Why am I always tired? Reasons you may have no energy and feel sleepy - according to an expert
There can be a number of reasons behind why you’re feeling tired all the time
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It’s normal to feel tired at the end of a long day, but if you’re finding yourself feeling tired all the time there may be another reason behind it.
Here’s what you need to know.
Why am I tired all the time?
According to the NHS, feeling exhausted is so common that it has its own acronym, TATT, which stands for "tired all the time".
Reasons behind this can often include too many late nights and long hours spent at work.
However, NHS website said: “Tiredness or exhaustion that goes on for a long time is not normal.”
There can be a number of reasons you’re feeling tired all the time and before you see a GP, it can be helpful to think about:
- parts of your life, such as work and family, that might be particularly tiring
- any events that may have triggered your tiredness, such as bereavement or a relationship break-up
- how your lifestyle may be making you tired
A GP will then look at the following causes of tiredness:
- psychological causes
- physical causes
- lifestyle causes
Psychological causes that can impact on sleep include stress, emotional shock, depression and anxiety.
Abbas Kanani, a pharmacist at Chemist Click, said depression can cause you to feel tired and not only physically drained, but mentally too.
He added: “Depression can make it harder to fall asleep, and can disturb the quality of your sleep, which will inevitably cause you to feel tired throughout the day.”
There is also an association between depression and the levels of neurotransmitters in the brain, with neurotransmitters playing a role in regulating mood, motivation, sleep and energy levels.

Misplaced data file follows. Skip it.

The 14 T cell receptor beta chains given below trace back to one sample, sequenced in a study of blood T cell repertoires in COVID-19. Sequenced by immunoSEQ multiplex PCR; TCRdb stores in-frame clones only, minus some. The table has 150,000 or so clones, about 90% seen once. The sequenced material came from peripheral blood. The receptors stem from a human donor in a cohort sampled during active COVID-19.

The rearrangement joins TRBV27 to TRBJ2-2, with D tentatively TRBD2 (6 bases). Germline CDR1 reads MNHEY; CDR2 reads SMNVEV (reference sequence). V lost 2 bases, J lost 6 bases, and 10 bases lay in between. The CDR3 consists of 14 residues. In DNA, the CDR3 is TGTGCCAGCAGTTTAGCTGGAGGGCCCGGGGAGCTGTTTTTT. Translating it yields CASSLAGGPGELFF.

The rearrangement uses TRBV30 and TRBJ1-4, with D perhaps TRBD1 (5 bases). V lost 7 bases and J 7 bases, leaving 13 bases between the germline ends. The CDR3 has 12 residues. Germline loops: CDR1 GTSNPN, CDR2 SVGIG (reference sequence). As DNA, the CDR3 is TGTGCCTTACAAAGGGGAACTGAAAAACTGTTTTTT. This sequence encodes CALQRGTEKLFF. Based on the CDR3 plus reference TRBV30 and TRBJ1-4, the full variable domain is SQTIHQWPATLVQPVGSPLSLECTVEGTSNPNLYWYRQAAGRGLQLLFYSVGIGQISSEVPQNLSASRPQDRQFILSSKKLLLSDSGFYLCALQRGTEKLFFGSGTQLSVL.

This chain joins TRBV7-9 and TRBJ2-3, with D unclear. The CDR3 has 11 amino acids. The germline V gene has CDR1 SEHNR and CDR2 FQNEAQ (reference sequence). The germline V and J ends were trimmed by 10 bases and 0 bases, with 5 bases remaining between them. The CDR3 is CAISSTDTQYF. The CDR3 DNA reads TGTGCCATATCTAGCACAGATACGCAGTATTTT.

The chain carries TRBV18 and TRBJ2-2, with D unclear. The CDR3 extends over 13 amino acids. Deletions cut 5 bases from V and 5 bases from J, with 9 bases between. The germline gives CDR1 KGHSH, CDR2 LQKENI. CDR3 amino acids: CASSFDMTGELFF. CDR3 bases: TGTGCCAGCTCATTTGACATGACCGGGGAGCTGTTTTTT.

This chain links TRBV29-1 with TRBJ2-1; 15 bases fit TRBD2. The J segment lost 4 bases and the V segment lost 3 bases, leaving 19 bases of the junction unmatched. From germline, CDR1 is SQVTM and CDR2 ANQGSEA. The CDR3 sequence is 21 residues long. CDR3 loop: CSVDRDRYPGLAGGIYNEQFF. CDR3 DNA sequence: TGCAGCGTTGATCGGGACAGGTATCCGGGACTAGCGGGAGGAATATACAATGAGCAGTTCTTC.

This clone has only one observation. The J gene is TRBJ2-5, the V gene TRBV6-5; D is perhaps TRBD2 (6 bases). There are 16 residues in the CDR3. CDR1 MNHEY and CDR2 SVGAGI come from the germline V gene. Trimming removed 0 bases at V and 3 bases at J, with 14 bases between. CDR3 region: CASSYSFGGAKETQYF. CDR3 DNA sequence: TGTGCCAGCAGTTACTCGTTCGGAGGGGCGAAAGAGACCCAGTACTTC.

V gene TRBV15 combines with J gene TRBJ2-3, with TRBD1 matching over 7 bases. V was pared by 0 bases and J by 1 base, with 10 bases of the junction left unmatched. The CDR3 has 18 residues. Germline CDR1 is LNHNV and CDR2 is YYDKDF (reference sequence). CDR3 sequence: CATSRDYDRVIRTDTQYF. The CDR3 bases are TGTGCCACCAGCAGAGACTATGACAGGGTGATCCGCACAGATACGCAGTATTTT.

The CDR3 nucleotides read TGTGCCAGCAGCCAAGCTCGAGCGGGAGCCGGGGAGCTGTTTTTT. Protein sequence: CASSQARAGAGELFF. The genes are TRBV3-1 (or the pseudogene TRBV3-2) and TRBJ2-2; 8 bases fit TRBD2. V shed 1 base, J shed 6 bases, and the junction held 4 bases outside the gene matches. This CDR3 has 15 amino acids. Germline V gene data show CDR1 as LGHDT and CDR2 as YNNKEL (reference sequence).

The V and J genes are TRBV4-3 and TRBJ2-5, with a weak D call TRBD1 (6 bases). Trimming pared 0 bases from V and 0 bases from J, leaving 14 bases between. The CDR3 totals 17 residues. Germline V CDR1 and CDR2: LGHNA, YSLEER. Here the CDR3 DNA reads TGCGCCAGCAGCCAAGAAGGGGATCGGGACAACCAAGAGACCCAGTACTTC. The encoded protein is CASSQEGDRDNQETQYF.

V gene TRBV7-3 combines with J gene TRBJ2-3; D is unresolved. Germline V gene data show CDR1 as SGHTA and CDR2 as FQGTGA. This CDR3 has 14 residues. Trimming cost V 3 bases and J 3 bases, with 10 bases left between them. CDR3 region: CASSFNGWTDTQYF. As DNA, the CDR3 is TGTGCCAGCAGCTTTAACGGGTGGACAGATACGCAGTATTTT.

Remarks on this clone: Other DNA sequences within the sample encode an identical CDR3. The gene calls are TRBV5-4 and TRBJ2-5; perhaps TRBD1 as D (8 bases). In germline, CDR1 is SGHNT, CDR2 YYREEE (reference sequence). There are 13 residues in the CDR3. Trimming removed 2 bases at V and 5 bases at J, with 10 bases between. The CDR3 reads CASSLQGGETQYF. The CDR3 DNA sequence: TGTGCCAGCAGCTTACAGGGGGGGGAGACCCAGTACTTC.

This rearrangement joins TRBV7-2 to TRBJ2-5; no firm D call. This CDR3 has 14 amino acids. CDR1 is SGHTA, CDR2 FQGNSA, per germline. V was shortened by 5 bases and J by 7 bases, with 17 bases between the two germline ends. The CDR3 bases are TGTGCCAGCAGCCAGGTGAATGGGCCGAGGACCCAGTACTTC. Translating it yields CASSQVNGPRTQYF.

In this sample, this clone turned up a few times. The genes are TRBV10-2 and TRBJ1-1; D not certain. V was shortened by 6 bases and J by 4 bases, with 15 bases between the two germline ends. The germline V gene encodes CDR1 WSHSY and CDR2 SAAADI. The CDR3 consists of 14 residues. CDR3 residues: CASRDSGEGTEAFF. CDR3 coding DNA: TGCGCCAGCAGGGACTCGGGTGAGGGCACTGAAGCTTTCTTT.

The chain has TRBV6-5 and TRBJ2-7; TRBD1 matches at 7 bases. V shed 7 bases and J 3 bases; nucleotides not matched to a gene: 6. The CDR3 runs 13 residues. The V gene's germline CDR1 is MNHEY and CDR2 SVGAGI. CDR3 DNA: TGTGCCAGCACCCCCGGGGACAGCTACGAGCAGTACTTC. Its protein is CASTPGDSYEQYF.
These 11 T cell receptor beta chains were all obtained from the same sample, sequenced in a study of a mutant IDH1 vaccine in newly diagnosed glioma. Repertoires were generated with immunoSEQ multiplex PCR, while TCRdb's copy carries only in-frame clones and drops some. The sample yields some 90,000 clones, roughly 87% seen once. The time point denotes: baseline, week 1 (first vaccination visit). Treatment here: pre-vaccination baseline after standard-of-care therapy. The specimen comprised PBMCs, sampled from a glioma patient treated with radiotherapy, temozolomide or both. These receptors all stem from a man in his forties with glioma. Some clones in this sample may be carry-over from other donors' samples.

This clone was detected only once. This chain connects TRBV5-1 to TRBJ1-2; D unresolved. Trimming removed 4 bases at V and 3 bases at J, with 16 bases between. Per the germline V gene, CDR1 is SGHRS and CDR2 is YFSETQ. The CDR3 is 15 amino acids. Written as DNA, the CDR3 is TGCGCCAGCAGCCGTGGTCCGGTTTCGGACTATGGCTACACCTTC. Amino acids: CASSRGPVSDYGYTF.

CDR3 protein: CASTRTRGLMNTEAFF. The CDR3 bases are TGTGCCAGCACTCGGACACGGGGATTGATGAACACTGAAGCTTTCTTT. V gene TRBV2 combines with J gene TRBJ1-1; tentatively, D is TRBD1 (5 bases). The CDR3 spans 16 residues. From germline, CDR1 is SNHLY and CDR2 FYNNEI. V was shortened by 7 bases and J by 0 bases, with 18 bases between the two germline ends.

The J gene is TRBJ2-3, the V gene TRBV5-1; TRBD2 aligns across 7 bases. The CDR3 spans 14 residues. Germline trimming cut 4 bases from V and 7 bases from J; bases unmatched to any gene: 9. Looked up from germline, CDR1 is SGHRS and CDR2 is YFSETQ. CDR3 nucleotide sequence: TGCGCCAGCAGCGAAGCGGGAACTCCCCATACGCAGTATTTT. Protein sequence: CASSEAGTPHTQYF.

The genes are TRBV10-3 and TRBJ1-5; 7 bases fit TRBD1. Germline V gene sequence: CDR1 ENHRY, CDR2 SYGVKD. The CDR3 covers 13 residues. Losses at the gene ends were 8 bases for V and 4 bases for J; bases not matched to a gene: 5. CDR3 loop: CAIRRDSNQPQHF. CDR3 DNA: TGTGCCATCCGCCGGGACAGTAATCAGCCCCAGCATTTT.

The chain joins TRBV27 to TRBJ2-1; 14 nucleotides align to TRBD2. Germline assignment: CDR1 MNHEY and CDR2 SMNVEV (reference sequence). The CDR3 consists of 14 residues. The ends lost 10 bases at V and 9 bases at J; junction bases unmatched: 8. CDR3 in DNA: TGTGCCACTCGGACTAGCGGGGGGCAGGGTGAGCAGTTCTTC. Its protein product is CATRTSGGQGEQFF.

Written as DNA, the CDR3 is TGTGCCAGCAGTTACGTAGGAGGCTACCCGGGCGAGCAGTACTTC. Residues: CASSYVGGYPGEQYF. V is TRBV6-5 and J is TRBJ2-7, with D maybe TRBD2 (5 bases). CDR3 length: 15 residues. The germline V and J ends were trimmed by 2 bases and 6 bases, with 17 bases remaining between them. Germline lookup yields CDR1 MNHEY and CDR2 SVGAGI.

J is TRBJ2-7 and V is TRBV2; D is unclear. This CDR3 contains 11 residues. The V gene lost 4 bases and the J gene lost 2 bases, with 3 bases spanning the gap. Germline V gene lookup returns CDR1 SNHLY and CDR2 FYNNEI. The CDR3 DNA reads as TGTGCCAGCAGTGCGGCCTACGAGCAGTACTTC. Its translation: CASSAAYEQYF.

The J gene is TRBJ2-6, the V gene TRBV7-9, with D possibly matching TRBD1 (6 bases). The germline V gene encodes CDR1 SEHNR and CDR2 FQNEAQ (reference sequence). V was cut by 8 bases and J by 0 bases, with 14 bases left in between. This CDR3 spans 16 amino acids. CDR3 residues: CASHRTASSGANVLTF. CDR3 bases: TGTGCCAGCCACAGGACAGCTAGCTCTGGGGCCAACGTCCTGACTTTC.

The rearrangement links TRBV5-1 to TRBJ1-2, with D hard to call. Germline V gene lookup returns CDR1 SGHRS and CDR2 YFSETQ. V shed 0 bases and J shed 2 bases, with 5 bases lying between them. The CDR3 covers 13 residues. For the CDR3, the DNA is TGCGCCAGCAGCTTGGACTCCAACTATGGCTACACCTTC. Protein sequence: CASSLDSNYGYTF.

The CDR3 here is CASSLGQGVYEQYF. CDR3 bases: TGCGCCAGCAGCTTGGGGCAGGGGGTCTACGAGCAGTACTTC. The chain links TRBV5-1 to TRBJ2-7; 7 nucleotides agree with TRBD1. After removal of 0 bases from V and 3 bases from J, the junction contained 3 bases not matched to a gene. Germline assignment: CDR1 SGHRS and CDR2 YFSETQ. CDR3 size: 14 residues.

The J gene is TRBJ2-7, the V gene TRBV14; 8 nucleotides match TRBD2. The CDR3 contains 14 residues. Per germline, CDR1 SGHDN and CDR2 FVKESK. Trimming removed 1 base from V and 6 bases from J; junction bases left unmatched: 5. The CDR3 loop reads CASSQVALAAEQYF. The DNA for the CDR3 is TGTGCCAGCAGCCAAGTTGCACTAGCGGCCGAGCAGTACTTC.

A disruption to these neurotransmitters can cause you to feel tired, as well as affect your mood.
If you are feeling tired, which is accompanied by lack of motivation, feeling upset and unmotivated, you should visit your GP.
There are also several physical health conditions that can make you feel tired or exhausted, including:
- iron deficiency anaemia
- underactive thyroid (hypothyroidism)
- sleep apnoea
Mr Kanani said one of the most common causes of tiredness is anaemiam which is an iron deficiency most commonly affecting women who have heavy periods, or post menopausal women.
It also commonly affects pregnant women, without around 40% of pregnant women being affected by anaemia.
Those with kidney disease, diabetes and irritable bowel disease are also likely to be affected by anaemia.
If you think you have anemia you can get a blood test from your GP and it is relatively easy to treat anaemia with a course of iron tablets.
Another common cause of tiredness is hypothyroidism, also known as an underactive thyroid.
Mr Kanani said that the thyroid gland is involved in controlling metabolic function, so an underactive thyroid can cause the body’s metabolism to slow down, which then causes fatigue and tiredness.
He added that if you go to see your GP with symptoms of fatigue, the blood tests are likely to monitor your thyroid hormones.
If you have an underactive thyroid, your GP will then start you on medication, which “helps to provide the thyroid hormone that your gland would normally produce”.
Your GP is also likely to monitor you over the course of a few months to ensure that the medication dose is correct, which can involve taking different courses throughout the month.
Diabetes is another common condition that can cause tiredness, as well as coeliac disease.
The damage to the gut caused by coeliac results in poor absorption of essential foods, which can cause tiredness. This can be diagnosed by blood tests.
The main lifestyle causes of tiredness include:
- night shifts
- daytime naps
Mr Kanani added that while not a medical condition, drinking too much coffee can make you feel tired, which is “counterproductive as many people consume coffee to give them a boost”.
He said: “Research shows that excessive caffeine can interfere with your sleep cycle, affecting the amount of quality sleep you get.
“Caffeine tolerance can also build up over time, and an increase in consumption of coffee can exacerbate such feelings of tiredness and fatigue.”